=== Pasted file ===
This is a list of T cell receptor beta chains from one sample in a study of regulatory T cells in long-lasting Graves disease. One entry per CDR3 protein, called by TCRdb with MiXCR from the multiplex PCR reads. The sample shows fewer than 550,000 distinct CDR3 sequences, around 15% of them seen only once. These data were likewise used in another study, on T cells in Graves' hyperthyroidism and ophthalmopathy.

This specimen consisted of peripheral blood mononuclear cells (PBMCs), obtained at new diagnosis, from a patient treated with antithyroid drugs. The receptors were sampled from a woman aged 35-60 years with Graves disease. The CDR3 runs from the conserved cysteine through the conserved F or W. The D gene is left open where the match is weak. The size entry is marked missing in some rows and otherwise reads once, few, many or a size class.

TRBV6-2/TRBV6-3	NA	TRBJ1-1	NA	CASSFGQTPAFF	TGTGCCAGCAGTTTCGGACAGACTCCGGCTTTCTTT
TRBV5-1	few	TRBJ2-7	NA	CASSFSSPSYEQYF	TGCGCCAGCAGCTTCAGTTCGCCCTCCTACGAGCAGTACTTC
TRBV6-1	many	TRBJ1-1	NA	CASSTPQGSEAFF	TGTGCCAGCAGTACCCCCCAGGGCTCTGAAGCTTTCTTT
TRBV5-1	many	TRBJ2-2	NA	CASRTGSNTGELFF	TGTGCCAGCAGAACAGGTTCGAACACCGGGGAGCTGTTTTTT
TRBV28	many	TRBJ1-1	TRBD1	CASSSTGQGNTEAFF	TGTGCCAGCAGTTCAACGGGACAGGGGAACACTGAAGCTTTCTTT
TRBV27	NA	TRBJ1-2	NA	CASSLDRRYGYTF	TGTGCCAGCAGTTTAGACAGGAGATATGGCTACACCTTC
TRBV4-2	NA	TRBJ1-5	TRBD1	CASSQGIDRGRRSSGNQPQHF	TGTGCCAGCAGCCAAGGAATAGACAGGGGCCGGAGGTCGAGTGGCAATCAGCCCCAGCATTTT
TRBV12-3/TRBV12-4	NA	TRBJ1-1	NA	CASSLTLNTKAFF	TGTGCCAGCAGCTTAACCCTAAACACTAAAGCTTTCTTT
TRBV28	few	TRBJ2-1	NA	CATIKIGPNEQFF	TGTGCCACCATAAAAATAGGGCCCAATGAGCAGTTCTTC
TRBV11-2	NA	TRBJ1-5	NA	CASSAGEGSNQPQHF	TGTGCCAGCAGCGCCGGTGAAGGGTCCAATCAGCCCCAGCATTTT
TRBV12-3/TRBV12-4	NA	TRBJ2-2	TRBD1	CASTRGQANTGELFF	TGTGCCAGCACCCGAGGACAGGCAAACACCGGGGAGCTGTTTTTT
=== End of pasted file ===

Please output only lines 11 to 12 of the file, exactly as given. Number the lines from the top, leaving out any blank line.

TRBV28	few	TRBJ2-1	NA	CATIKIGPNEQFF	TGTGCCACCATAAAAATAGGGCCCAATGAGCAGTTCTTC
TRBV11-2	NA	TRBJ1-5	NA	CASSAGEGSNQPQHF	TGTGCCAGCAGCGCCGGTGAAGGGTCCAATCAGCCCCAGCATTTT